Kensington, Brooklyn

Coordinates: 40°38′19″N 73°58′23″W / 40.638528°N 73.973167°W / 40.638528; -73.973167

Kensington American Foursquare Houses

Kensington is a neighborhood in the center of the New York City borough of Brooklyn in the zip code 11218. It is the area south of Prospect Park and the Green-Wood Cemetery. It is bordered by Coney Island Avenue to the east, Fort Hamilton Parkway and Caton Avenue to the north, McDonald Avenue to the west, and 18th Avenue to the south.The neighborhoods that border it are Ditmas Park and Prospect Park South to the east (both of which are parts of Flatbush), Windsor Terrace to the north, Borough Park to the west, and Midwood to the south.

Kensington is a predominantly residential area that consists of housing types that run the gamut from brick rowhouses to detached one-family Victorians to apartment buildings. Pre-war brick apartment buildings dominate the Ocean Parkway and Coney Island Avenue frontage, including many that operate as co-ops. The main commercial streets are Coney Island Avenue, Church Avenue, Ditmas Avenue and McDonald Avenue. Ocean Parkway bisects the neighborhood east-west. Kensington is served by the NYPD's 66th Precinct.[1]

Kensington is a very diverse neighborhood, containing African-American, Ukrainian, South Asian (Bangladeshi and Pakistani), Chinese, Orthodox Jewish, Hasidic, Irish, Polish, Italian, Albanian, Russian, Latino, Mexican, Australian and Caribbean communities.[2] More than 300 immigrants from Darfur have also settled in Kensington as of 2010.[3]


Kensington Post Office, listed on the NRHP

The land where Kensington now sits was first colonized by Dutch farmers during the seventeenth century within the Town of Flatbush. It was re-settled by British colonists in 1737. Developed in 1885 after the completion of Ocean Parkway, the neighborhood was named after the place and borough in West London, at the turn of the century.[4]

Ocean Parkway, which starts in Kensington, was finished in 1880; it features about five miles (8 km) of landscaped malls, benches, chess tables and walking and bike paths, linking Prospect Park to Coney Island, and is now part of the Brooklyn-Queens Greenway. Homebuilding began in earnest in the 1920s and attracted Italian and Irish immigrants to the neighborhood. Brick and brownstone townhouses coexist with single- and two-family homes with yards and garages. Five- and six-story pre- and post-war apartment buildings and co-ops are also common.


The Culver Ramp takes the IND Culver Line from a tunnel to an elevated structure.

The New York City Subway's IND Culver Line (F G trains) runs along the western part of the neighborhood and stops underground at Fort Hamilton Parkway and at Church Avenue. The line rises above ground to an elevated structure (F train) to serve the Ditmas Avenue and 18th Avenue stations.[5] In addition, Kensington is served by the B8, B16, B35, B67, B68, B69, B70, B103 local buses, as well as the BM1, BM2, BM3, BM4 express buses to Manhattan.[6]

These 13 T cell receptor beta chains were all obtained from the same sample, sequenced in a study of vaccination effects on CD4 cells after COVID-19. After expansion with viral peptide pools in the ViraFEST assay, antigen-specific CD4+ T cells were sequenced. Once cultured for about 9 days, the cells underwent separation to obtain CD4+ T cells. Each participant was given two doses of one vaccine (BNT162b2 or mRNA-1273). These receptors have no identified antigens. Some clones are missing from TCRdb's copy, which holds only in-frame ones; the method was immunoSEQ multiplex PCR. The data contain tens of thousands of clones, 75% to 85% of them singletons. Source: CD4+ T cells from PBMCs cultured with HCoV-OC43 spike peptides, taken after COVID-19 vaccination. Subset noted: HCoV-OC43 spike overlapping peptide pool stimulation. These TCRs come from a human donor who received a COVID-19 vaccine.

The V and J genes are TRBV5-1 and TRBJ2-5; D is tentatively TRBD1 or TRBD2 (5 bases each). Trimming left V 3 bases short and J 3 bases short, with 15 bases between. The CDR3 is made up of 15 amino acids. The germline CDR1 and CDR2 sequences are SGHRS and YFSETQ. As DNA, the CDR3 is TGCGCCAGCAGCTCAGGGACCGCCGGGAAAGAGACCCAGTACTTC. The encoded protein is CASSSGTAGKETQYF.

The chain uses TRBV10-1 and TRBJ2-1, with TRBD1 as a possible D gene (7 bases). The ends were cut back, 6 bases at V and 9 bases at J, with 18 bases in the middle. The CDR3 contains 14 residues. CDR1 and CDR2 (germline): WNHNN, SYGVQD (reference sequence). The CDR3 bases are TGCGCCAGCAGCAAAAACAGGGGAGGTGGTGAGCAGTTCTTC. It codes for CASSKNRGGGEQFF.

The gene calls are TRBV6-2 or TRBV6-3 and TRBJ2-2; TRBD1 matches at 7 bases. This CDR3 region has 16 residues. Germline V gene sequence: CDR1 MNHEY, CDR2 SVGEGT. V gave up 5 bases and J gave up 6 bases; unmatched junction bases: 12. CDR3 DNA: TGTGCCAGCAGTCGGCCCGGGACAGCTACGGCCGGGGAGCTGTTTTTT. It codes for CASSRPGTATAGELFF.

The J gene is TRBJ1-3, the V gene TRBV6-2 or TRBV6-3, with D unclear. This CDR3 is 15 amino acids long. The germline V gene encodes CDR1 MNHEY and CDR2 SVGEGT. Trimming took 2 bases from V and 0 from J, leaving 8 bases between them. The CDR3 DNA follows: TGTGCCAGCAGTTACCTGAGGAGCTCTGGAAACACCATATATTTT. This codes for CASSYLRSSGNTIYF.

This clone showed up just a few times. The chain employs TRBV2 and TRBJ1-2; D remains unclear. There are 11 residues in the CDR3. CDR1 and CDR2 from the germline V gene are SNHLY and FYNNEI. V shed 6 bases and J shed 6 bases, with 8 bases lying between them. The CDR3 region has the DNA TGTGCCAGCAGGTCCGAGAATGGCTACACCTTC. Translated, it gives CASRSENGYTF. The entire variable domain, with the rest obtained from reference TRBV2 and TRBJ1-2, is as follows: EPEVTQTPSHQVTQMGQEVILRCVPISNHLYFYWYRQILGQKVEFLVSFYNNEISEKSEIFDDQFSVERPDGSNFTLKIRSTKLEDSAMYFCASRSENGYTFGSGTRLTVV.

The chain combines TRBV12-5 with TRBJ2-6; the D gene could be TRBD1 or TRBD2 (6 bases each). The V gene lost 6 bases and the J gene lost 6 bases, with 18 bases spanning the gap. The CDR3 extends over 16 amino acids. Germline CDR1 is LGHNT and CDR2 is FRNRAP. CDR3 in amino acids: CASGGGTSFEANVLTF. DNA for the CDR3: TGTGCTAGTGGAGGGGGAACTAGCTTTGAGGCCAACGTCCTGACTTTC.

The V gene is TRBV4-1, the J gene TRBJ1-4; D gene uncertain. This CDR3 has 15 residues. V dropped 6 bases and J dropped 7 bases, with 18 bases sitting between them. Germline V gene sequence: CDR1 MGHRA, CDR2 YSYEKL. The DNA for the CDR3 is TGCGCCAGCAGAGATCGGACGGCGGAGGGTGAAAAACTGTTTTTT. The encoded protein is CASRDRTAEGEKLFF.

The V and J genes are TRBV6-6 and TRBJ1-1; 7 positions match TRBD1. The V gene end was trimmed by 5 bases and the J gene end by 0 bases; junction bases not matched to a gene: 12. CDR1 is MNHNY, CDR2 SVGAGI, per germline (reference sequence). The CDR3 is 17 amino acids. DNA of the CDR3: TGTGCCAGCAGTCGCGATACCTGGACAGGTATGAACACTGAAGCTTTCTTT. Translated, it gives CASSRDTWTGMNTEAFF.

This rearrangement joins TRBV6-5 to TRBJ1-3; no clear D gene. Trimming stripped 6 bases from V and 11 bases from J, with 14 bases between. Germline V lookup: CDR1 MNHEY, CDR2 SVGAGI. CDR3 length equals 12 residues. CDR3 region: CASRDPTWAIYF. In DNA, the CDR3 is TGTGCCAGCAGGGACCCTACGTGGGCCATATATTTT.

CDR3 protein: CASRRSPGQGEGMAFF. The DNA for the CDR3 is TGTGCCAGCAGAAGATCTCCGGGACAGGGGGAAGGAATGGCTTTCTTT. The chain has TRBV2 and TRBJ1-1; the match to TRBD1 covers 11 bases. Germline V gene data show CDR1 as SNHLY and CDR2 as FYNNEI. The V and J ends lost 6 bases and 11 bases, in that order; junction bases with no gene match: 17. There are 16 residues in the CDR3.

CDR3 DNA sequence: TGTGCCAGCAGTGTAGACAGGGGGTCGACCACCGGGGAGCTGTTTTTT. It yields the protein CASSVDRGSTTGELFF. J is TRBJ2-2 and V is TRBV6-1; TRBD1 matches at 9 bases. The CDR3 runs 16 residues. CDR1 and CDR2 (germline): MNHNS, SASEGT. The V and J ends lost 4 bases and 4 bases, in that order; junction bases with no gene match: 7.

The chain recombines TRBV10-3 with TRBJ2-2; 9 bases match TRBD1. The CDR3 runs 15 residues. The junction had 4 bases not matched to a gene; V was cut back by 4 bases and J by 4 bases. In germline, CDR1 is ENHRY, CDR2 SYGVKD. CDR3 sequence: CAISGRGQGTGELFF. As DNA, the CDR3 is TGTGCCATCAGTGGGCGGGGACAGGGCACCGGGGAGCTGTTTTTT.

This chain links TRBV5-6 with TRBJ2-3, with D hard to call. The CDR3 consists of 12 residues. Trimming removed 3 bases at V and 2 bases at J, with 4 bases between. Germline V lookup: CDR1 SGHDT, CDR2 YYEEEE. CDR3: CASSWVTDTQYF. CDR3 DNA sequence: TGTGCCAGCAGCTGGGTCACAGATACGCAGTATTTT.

18th Avenue library

Founded as a deposit station in 1908 by the Mothers' Kindergarten Club of P.S. 134 (18th Avenue and East 5th Street) and the Kensington Improvement League, Kensington's branch library quickly outgrew two locations before becoming a full-fledged branch at 770 McDonald Avenue (near Ditmas Avenue) in 1912. When it again needed more space in 1960, it moved to 410 Ditmas Ave., between East 4th & East 5th Streets, a former catering hall known as Ditmas Gardens, Savoy Garden, and The Manor, that was leased and renovated, arousing national media interest. The branch moved again in 2012, opening on November 15 at its new facilities at 4207 18th Avenue.[7]


New York City Public Schools in Kensington include: four public primary schools: P.S.1 30 (shared with Windsor Terrace), P.S. 230, P.S. 179, and P.S. 134. There are two middle schools: J.H.S. 62 and J.H.S. 23. The area has no public high schools.[8]

Notable people


  1. 66th Precinct, NYPD.
  2. "Little Bangladesh". All City New York. Retrieved February 28, 2009.
  3. "From Darfur to a Corner of Brooklyn". New York Times. April 10, 2010. Retrieved August 18, 2010.
  4. "Ask the Historian". WNYC. Retrieved July 31, 2010. When the developers were buying up the farmland at the end of the 19th and the early 20th centuries, they wanted to attract the wealthy to buy their new homes. Giving English-sounding names made it an attraction. Kensington is a suburb of London.
  7. Official Webpage of the Kensington Branch of the Brooklyn Public Library
  8. Mooney, Jake (May 25, 2008). "Living in Kensington, Brooklyn Name From London, People From Everywhere". New York Times. Retrieved April 10, 2015.
  9. 1 2 Ryzik, Melena. "Mr. Strummy-Strum Tries a Synth Sound", The New York Times, October 14, 2010. Accessed May 15, 2016. "'Music comes really easily to Sufjan,' said Bryce Dessner, a founder of the band the National and a neighbor of Mr. Stevens’s in Kensington, Brooklyn."
  10. Haughney, Christine. "Searching for New York’s Oldest, and Finding Them", The New York Times, August 15, 2010. Accessed May 15, 2016. "Since Evelyn Kozak was born on the Lower East Side on Aug. 14, 1899, she has outlived two husbands and survived the Spanish flu and two strokes. She ran a boardinghouse in Miami until she was 90 and avidly played Scrabble until she was 95. In January, she moved in with a granddaughter — and eight great-grandchildren under 13 — in the Kensington section of Brooklyn, where she gets manicures, gives precise instructions on how to prepare her breakfast, and recently asked relatives to survey the planet for older eligible bachelors."
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